Following end to one-child policy, China has seen almost one million extra births this year.
As soon as China abandoned its one-child policy a year ago, Zheng Xiaoyu and her husband started trying for a sibling for their nine-year-old son. Their efforts bore fruit with another boy—one of a million extra births this year.
“The traditional Chinese thinking is that more children bring more blessings,” Zheng said, recovering from the birth at a luxury convalescent home in Beijing.
For years the couple dreamed of a second child to keep them company in their twilight years. “Neither me nor my husband is the only child in our families. We grew up in the company of our siblings,” she said. “Before the change, we questioned why we couldn’t have a second child, why they had to limit everyone’s desire to have children.”
Since the late 1970s, strict measures in the world’s most populous country restricted most couples to only a single child, with fines for violators and even forced abortions. Zheng and her husband were employees of state-owned enterprises and faced losing their jobs if they violated the ban. Officials say it was a key contributor to China’s economic boom.
But concerns over an ageing population, gender imbalances and a shrinking workforce pushed authorities to end the restriction and allow all couples a second child from Jan. 1.
Now China is undergoing a minor baby boom, with almost one million more newborns expected this year, National Health and Family Planning Commission deputy director Wang Pei’an said according to official media reports.
More than 17.5 million births were expected in 2016, he told a conference in November—which would reverse a decline last year and be the highest figure since 2000. But while the end of the one-child policy swayed Zheng and her husband, it is unclear how much it contributed to this year’s baby boom.
Previous statistics show the increase was concentrated in the first half of the year, before the new policy could have an effect. And 2016 is the lunar year of the monkey—considered a particularly auspicious zodiac sign to be born under.
In pyjamas and slippers, Zheng was recovering at the gated Xiyuege Center, or “Lucky Month Home,” in Beijing, where Porsche and Lexus cars line the parking lot. It is a modern take on the 2,000-year-old practice of postpartum confinement or “zuoyezi”—literally “sitting the month”—in which new mothers stay in bed, keep warm and avoid certain foods.
Traditionally they do not exercise, expose themselves to draughts of any kind, or bathe.
There is no evidence for traditional claims that the practice will prevent diseases such as arthritis later in life. But the 75-room Xiyuege Center offers what nurses, managers and promotional materials all describe as “scientific” accompaniments to confinement: spa facilities where women can lie on a heated bed of jade, consume six specially calibrated meals a day to boost breast milk production while shedding pounds, and enjoy round-the-clock specialist care.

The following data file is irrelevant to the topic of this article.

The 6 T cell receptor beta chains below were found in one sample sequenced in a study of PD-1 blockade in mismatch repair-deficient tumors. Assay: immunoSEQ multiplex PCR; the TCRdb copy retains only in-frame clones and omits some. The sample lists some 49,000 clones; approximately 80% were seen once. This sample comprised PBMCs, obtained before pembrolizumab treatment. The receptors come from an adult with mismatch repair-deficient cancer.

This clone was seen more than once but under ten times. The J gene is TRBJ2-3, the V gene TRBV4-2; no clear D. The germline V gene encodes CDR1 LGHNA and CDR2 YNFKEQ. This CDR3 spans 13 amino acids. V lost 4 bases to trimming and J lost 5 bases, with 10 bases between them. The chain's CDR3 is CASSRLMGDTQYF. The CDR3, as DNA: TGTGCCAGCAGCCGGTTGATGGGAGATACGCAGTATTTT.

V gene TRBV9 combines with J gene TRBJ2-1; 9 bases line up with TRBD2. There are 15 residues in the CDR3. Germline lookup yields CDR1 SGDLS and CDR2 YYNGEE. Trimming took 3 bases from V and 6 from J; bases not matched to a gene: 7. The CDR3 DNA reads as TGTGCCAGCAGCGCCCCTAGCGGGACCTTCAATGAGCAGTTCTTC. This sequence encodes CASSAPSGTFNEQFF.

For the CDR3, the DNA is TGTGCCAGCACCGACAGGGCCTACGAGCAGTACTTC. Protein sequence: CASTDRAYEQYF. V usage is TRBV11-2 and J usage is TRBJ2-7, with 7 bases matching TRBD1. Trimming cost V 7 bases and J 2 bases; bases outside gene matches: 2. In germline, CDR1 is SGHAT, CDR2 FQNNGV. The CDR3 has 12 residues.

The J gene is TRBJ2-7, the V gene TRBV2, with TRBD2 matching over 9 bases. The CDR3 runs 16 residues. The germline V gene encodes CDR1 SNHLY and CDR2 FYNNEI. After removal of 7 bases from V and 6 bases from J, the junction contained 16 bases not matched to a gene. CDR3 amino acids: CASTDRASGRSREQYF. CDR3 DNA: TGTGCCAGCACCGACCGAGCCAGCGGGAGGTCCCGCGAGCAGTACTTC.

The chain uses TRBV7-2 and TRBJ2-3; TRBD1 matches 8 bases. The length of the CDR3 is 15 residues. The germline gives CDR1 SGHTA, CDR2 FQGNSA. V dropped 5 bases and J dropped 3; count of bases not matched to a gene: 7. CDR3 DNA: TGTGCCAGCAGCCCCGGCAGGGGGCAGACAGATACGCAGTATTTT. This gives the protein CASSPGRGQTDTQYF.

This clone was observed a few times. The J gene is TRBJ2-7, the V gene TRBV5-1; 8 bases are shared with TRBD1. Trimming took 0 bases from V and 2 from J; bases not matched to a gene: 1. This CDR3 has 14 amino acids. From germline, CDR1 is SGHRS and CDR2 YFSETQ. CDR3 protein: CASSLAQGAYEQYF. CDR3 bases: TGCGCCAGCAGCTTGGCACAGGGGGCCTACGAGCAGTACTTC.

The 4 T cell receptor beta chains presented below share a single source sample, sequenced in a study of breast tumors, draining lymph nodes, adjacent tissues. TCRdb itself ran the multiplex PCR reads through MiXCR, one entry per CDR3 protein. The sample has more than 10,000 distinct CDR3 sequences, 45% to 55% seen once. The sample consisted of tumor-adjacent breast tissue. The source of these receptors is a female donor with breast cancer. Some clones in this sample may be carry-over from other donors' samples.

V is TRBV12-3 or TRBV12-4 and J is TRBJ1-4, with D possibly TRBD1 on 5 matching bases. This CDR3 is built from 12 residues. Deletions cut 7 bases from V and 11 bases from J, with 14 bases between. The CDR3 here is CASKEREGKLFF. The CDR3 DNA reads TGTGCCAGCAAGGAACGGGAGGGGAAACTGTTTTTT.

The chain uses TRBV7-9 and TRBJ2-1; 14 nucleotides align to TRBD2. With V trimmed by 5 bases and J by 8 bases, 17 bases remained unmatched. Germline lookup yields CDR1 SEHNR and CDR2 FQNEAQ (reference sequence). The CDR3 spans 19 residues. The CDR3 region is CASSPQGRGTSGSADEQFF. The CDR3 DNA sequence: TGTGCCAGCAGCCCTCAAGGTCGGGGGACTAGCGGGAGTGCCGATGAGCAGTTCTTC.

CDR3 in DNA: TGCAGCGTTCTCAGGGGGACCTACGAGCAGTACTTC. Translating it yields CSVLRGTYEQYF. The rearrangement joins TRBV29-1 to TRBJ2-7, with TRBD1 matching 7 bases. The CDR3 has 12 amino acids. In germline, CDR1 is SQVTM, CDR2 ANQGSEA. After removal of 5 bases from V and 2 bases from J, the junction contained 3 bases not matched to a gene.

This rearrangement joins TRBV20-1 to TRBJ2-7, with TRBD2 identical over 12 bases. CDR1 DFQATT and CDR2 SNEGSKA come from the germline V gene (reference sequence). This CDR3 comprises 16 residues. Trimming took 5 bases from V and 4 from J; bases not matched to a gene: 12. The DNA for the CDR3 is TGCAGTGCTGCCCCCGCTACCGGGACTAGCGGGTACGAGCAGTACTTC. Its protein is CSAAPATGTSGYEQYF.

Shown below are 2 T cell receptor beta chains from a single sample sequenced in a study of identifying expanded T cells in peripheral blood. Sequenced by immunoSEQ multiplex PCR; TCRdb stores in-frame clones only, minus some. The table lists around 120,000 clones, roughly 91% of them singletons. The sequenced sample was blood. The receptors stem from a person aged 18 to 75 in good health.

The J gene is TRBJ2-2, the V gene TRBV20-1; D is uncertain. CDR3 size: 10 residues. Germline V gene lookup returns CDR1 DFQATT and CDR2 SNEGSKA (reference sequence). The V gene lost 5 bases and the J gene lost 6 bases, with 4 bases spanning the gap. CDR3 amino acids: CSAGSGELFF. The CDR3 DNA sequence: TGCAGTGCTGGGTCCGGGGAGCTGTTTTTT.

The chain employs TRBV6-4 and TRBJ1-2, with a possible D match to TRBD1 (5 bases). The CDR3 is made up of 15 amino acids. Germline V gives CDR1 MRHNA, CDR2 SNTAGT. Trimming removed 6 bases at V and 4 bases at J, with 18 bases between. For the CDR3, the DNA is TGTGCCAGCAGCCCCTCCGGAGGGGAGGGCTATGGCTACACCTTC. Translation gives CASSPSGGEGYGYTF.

Such institutions in recent years have turned the custom into a lucrative industry, now set to boom even further.
There were more than 760 such centers across the country generating revenues of approximately 4.2 billion yuan two years ago, according to website China Industry Information. It projected that sector turnover would more than double to 11 billion yuan by 2019.
The Xiyuege Center has seen clients recovering from their second pregnancies more than double this year, estimated Zheng Hui, the nurse managing infant care for VIP mothers, who pay more than $1,000 a day for their stays.
The oldest woman she had cared for was a 44-year-old, whose first child was already an undergraduate at college. “It’s very clear that this year demand has gone up drastically. Customers are booking further and further in advance,” said Hou Yanran, marketing manager of Xiyuege which plans to open a third branch in the capital.
Women were calling to reserve spots a mere month into their pregnancies, she said.
The long-term impact of the new family planning rules remains unclear. Officials predicted a surge in births after a 2013 change that allowed couples a second child as long as one parent was without siblings. But it did not materialize.
The Global Times newspaper this month cited family planning policy expert Yuan Xin as attributing the current uptick to the 2013 relaxation, with an increase from the two-child policy only coming in the next few years. But around 53 percent of one-child families have no desire for a second, according to a survey of 10,000 families with kids under 15 by the All-China Women’s Federation.
Zheng is 38 and said many of her friends had been extremely curious about her pregnancy, asking endless questions to decide if it was worth the risk of having another child at their age. “Due to financial reasons, most people don’t want to have a lot of kids anyway,” she said. “They’re all very hesitant. From the perspective of an ordinary citizen, I think it would have been better to end this policy earlier.”